Open Menu Close Menu

Data & Analytics

Citation Monitoring Tool Adds Data from Open Syllabus Project

A company that helps institutions and publishers monitor the reach of their scholarly output has begun tracking data from the Open Syllabus Project (OSP).

Altmetric aims to capture the reach and impact of content beyond traditional citation-based measures by including references from public policy, coverage in the mainstream media, discussions on social media and blogs, and "mentions" in other sources such as Wikipedia, Mendeley and post-publication peer-review forums.

The OSP, a project hosted at Columbia University's American Assembly, crawls through university websites to collect course syllabi. The goal is to extract citations and other metadata from them in order to learn how fields are evolving that could influence teaching and publishing. Currently, the project has collected more than a million syllabi from 4,000 institutions, whose referenced texts can be explored on the project's website. OSP doesn't share the underlying documents themselves; it aggregates and shares statistics about sources mentioned in the syllabi.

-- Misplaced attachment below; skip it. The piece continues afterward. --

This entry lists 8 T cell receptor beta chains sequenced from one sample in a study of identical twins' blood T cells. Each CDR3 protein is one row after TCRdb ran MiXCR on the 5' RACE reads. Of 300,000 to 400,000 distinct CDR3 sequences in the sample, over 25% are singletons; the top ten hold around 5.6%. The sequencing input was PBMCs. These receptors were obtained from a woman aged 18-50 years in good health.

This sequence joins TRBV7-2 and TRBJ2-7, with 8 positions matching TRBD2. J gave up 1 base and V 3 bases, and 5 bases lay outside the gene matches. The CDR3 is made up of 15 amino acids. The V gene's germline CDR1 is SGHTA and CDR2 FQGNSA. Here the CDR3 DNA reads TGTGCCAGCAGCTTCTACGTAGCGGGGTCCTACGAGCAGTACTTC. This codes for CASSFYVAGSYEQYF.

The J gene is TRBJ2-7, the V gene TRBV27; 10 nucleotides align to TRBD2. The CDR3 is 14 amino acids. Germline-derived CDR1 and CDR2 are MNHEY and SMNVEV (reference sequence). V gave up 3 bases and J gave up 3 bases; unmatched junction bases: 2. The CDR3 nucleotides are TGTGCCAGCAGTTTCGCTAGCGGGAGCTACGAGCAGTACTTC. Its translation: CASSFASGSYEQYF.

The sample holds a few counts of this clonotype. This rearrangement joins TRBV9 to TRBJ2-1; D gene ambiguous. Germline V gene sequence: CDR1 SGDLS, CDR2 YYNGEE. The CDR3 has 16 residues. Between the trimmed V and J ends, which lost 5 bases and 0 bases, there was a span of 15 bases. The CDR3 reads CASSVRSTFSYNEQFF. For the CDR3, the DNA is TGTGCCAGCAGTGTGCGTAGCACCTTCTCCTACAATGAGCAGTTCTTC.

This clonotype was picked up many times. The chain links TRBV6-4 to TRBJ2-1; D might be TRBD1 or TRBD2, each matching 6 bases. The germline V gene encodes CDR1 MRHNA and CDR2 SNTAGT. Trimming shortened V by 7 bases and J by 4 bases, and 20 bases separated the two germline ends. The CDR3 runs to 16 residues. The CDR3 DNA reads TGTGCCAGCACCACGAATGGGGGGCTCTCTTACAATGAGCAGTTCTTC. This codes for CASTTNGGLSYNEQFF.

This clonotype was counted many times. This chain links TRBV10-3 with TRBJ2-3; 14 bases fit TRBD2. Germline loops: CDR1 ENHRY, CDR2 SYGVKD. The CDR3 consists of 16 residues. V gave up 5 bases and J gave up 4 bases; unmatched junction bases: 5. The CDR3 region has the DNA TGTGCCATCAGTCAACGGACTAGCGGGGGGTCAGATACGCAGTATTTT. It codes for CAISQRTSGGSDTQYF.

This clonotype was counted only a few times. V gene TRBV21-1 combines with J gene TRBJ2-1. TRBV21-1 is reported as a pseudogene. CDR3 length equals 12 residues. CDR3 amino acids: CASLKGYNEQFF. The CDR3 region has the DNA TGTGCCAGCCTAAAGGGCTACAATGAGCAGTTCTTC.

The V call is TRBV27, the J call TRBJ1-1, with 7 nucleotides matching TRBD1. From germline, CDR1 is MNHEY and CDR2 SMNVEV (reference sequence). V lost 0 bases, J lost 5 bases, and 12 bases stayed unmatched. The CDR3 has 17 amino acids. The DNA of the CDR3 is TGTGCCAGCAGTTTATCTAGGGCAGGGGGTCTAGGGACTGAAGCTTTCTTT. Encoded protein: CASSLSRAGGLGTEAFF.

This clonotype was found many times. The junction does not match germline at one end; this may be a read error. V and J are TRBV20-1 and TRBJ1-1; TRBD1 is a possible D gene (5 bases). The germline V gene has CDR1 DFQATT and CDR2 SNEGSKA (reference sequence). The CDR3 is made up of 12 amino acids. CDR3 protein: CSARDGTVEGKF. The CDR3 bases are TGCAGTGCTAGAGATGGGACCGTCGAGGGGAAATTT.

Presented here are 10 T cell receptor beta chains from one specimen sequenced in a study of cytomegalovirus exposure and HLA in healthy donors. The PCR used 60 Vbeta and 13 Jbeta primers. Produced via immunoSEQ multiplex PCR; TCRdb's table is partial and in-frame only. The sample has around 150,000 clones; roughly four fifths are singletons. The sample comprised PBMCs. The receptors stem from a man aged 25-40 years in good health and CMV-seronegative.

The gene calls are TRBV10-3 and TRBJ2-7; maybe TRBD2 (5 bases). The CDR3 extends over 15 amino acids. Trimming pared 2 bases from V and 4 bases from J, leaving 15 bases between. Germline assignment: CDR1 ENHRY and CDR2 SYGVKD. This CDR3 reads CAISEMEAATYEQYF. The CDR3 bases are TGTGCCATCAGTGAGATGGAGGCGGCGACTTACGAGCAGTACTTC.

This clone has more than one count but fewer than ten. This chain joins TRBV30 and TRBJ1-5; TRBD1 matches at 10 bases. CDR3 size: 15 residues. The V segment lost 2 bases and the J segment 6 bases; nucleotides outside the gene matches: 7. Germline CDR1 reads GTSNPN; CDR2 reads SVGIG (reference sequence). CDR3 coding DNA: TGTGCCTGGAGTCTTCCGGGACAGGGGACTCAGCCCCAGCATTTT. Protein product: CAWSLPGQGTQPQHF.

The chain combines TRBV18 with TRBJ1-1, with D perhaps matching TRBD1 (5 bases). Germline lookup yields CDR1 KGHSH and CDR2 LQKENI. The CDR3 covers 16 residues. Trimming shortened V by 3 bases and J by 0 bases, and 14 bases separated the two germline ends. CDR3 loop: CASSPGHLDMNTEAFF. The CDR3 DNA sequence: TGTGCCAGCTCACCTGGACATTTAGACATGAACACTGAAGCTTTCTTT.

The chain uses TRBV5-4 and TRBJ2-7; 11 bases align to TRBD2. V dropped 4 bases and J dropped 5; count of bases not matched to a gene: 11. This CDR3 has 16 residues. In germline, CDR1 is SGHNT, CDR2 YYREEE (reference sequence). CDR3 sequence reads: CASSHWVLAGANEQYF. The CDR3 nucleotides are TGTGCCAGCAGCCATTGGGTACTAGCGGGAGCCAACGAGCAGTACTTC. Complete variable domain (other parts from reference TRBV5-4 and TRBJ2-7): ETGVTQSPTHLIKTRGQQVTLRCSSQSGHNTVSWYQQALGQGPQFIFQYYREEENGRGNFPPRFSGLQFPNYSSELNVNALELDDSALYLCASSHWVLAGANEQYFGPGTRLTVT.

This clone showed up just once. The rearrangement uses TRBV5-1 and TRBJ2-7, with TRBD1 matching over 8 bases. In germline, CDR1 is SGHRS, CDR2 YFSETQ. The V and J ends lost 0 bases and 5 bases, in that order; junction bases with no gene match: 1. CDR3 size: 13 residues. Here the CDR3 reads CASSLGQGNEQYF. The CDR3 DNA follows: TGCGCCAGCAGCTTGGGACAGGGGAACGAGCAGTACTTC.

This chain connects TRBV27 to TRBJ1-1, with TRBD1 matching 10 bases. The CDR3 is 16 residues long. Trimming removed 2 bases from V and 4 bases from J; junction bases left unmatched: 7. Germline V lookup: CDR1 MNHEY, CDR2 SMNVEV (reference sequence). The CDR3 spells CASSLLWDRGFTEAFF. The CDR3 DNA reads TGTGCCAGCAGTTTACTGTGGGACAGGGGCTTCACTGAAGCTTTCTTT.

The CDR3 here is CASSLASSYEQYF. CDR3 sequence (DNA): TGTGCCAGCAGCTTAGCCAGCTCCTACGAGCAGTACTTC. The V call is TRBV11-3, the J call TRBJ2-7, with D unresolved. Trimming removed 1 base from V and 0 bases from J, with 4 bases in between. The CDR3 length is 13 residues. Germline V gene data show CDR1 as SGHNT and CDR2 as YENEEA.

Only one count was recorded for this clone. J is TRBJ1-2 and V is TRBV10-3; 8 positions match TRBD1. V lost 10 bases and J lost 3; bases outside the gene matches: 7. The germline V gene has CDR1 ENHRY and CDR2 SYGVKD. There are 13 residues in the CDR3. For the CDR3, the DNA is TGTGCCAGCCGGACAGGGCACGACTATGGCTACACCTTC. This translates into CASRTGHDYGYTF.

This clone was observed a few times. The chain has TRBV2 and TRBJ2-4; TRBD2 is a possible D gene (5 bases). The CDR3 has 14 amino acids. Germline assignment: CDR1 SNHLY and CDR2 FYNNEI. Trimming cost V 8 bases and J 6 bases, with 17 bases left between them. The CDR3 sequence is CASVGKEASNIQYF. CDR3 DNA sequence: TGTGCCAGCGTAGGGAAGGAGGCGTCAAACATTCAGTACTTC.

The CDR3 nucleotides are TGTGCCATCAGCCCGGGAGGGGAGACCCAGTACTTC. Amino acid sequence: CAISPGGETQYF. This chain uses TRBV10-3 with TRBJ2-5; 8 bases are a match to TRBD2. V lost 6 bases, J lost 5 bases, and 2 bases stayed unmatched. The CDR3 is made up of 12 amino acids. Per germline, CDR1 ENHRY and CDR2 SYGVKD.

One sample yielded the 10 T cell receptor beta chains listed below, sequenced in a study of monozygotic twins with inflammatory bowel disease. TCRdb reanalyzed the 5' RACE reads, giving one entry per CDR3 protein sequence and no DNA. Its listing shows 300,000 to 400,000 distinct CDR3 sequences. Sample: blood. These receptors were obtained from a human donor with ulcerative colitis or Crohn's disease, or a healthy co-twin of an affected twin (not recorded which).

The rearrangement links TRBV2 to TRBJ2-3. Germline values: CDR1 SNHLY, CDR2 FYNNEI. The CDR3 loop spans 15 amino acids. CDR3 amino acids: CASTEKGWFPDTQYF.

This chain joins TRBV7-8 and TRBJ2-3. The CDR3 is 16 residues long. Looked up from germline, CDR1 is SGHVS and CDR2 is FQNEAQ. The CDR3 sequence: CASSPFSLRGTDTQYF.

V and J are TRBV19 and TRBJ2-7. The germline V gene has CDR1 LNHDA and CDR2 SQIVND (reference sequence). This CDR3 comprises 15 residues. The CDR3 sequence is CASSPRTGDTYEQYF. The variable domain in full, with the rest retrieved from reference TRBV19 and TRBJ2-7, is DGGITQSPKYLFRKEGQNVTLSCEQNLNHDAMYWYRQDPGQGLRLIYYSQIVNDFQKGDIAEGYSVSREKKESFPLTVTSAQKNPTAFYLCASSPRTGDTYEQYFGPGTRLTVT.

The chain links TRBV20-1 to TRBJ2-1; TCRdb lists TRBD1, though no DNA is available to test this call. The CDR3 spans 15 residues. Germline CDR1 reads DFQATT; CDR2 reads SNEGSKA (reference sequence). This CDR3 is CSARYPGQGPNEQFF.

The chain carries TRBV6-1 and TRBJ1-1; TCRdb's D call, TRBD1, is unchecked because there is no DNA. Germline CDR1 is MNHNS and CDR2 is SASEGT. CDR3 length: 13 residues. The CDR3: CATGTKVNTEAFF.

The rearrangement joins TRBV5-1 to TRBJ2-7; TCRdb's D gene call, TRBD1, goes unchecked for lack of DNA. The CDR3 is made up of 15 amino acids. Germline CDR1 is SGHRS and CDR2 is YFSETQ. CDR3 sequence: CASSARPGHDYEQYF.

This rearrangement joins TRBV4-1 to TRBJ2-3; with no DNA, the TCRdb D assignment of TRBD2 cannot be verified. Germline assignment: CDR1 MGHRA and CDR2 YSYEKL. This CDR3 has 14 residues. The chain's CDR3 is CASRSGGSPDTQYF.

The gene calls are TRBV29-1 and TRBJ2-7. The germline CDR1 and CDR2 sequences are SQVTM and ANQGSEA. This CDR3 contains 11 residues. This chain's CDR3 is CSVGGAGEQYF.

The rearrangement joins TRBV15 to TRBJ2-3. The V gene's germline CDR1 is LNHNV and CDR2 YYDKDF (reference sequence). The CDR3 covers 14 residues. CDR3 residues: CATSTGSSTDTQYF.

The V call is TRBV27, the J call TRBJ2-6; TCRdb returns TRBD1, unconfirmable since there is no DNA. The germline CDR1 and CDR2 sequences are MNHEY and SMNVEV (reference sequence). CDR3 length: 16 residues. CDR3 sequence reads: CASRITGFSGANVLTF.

The Altmetric addition to that work is intended for its own users, who can go to "details" pages on the Altmetric website and see all of the original shares and mentions for specific research that now also includes the data from OSP syllabi. Users can click on the name of an institution to be taken to the associated OSP record, which lists all books referenced by that institution in its course syllabi.

"One of our main aims in launching the Open Syllabus tool was to help authors, scholars and libraries get a better understanding of where books were having an influence in the classroom," said OSP Project Director Joe Karaganis, in a press release. "We're really pleased to see Altmetric integrating our data into their platform, adding another level of visibility to our efforts."

About the Author

Dian Schaffhauser is a former senior contributing editor for 1105 Media's education publications THE Journal, Campus Technology and Spaces4Learning.

comments powered by Disqus